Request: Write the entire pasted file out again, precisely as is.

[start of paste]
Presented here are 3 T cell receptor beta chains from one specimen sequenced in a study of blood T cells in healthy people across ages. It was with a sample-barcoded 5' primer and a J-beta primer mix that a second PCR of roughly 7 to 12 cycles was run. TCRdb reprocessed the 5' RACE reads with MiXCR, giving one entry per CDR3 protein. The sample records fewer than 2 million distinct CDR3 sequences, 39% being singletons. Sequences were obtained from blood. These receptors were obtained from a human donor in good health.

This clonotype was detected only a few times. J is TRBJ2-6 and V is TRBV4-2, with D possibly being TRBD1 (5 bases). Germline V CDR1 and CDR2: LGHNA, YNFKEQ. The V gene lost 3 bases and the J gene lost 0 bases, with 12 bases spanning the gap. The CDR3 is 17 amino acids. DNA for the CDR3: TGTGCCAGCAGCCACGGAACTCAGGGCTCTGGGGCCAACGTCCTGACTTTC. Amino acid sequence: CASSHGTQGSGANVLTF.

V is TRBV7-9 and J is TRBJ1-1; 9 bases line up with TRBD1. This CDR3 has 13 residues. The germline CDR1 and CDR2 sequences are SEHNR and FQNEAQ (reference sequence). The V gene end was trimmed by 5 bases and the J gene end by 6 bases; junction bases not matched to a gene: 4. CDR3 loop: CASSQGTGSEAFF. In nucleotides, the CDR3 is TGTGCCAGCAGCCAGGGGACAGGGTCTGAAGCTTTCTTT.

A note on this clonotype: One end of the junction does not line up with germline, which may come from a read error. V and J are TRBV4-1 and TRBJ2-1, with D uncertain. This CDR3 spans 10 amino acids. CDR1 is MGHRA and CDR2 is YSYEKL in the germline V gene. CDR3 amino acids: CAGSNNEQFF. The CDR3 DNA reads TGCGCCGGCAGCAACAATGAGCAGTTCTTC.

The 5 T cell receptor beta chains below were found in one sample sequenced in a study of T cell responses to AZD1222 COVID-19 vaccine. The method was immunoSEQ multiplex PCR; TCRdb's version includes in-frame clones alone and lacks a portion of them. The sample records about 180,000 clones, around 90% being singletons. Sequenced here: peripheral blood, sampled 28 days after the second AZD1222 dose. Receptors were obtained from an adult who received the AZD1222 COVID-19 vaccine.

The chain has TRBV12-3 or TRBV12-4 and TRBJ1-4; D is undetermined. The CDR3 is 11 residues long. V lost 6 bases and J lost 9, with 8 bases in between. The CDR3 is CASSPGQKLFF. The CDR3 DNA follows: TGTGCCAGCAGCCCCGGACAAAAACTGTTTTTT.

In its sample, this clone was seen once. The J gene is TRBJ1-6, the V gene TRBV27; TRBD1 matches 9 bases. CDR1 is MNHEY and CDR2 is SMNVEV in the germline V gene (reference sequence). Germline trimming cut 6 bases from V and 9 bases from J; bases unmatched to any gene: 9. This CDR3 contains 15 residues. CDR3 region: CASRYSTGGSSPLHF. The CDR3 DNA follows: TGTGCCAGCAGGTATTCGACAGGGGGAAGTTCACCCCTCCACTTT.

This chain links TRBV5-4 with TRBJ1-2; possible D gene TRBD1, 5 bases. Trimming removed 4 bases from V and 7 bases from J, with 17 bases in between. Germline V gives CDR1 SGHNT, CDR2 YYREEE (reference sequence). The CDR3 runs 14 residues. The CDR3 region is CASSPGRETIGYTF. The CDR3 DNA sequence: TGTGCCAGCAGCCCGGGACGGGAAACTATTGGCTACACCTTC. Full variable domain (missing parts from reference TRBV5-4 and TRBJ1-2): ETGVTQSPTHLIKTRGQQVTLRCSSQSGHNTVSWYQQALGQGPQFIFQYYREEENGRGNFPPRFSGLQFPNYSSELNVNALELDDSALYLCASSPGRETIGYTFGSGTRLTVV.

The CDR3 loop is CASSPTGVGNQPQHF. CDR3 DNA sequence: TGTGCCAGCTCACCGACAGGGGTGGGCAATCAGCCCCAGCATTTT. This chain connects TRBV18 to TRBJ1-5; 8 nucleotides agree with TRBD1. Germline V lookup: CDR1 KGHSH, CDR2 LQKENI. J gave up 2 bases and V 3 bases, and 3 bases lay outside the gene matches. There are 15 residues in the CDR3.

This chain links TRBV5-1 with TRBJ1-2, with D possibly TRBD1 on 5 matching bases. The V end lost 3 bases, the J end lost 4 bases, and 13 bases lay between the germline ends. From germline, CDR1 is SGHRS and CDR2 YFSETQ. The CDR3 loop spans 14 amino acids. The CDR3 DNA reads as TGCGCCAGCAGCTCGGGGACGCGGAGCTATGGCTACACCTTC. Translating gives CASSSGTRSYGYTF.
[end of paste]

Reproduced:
Presented here are 3 T cell receptor beta chains from one specimen sequenced in a study of blood T cells in healthy people across ages. It was with a sample-barcoded 5' primer and a J-beta primer mix that a second PCR of roughly 7 to 12 cycles was run. TCRdb reprocessed the 5' RACE reads with MiXCR, giving one entry per CDR3 protein. The sample records fewer than 2 million distinct CDR3 sequences, 39% being singletons. Sequences were obtained from blood. These receptors were obtained from a human donor in good health.

This clonotype was detected only a few times. J is TRBJ2-6 and V is TRBV4-2, with D possibly being TRBD1 (5 bases). Germline V CDR1 and CDR2: LGHNA, YNFKEQ. The V gene lost 3 bases and the J gene lost 0 bases, with 12 bases spanning the gap. The CDR3 is 17 amino acids. DNA for the CDR3: TGTGCCAGCAGCCACGGAACTCAGGGCTCTGGGGCCAACGTCCTGACTTTC. Amino acid sequence: CASSHGTQGSGANVLTF.

V is TRBV7-9 and J is TRBJ1-1; 9 bases line up with TRBD1. This CDR3 has 13 residues. The germline CDR1 and CDR2 sequences are SEHNR and FQNEAQ (reference sequence). The V gene end was trimmed by 5 bases and the J gene end by 6 bases; junction bases not matched to a gene: 4. CDR3 loop: CASSQGTGSEAFF. In nucleotides, the CDR3 is TGTGCCAGCAGCCAGGGGACAGGGTCTGAAGCTTTCTTT.

A note on this clonotype: One end of the junction does not line up with germline, which may come from a read error. V and J are TRBV4-1 and TRBJ2-1, with D uncertain. This CDR3 spans 10 amino acids. CDR1 is MGHRA and CDR2 is YSYEKL in the germline V gene. CDR3 amino acids: CAGSNNEQFF. The CDR3 DNA reads TGCGCCGGCAGCAACAATGAGCAGTTCTTC.

The 5 T cell receptor beta chains below were found in one sample sequenced in a study of T cell responses to AZD1222 COVID-19 vaccine. The method was immunoSEQ multiplex PCR; TCRdb's version includes in-frame clones alone and lacks a portion of them. The sample records about 180,000 clones, around 90% being singletons. Sequenced here: peripheral blood, sampled 28 days after the second AZD1222 dose. Receptors were obtained from an adult who received the AZD1222 COVID-19 vaccine.

The chain has TRBV12-3 or TRBV12-4 and TRBJ1-4; D is undetermined. The CDR3 is 11 residues long. V lost 6 bases and J lost 9, with 8 bases in between. The CDR3 is CASSPGQKLFF. The CDR3 DNA follows: TGTGCCAGCAGCCCCGGACAAAAACTGTTTTTT.

In its sample, this clone was seen once. The J gene is TRBJ1-6, the V gene TRBV27; TRBD1 matches 9 bases. CDR1 is MNHEY and CDR2 is SMNVEV in the germline V gene (reference sequence). Germline trimming cut 6 bases from V and 9 bases from J; bases unmatched to any gene: 9. This CDR3 contains 15 residues. CDR3 region: CASRYSTGGSSPLHF. The CDR3 DNA follows: TGTGCCAGCAGGTATTCGACAGGGGGAAGTTCACCCCTCCACTTT.

This chain links TRBV5-4 with TRBJ1-2; possible D gene TRBD1, 5 bases. Trimming removed 4 bases from V and 7 bases from J, with 17 bases in between. Germline V gives CDR1 SGHNT, CDR2 YYREEE (reference sequence). The CDR3 runs 14 residues. The CDR3 region is CASSPGRETIGYTF. The CDR3 DNA sequence: TGTGCCAGCAGCCCGGGACGGGAAACTATTGGCTACACCTTC. Full variable domain (missing parts from reference TRBV5-4 and TRBJ1-2): ETGVTQSPTHLIKTRGQQVTLRCSSQSGHNTVSWYQQALGQGPQFIFQYYREEENGRGNFPPRFSGLQFPNYSSELNVNALELDDSALYLCASSPGRETIGYTFGSGTRLTVV.

The CDR3 loop is CASSPTGVGNQPQHF. CDR3 DNA sequence: TGTGCCAGCTCACCGACAGGGGTGGGCAATCAGCCCCAGCATTTT. This chain connects TRBV18 to TRBJ1-5; 8 nucleotides agree with TRBD1. Germline V lookup: CDR1 KGHSH, CDR2 LQKENI. J gave up 2 bases and V 3 bases, and 3 bases lay outside the gene matches. There are 15 residues in the CDR3.

This chain links TRBV5-1 with TRBJ1-2, with D possibly TRBD1 on 5 matching bases. The V end lost 3 bases, the J end lost 4 bases, and 13 bases lay between the germline ends. From germline, CDR1 is SGHRS and CDR2 YFSETQ. The CDR3 loop spans 14 amino acids. The CDR3 DNA reads as TGCGCCAGCAGCTCGGGGACGCGGAGCTATGGCTACACCTTC. Translating gives CASSSGTRSYGYTF.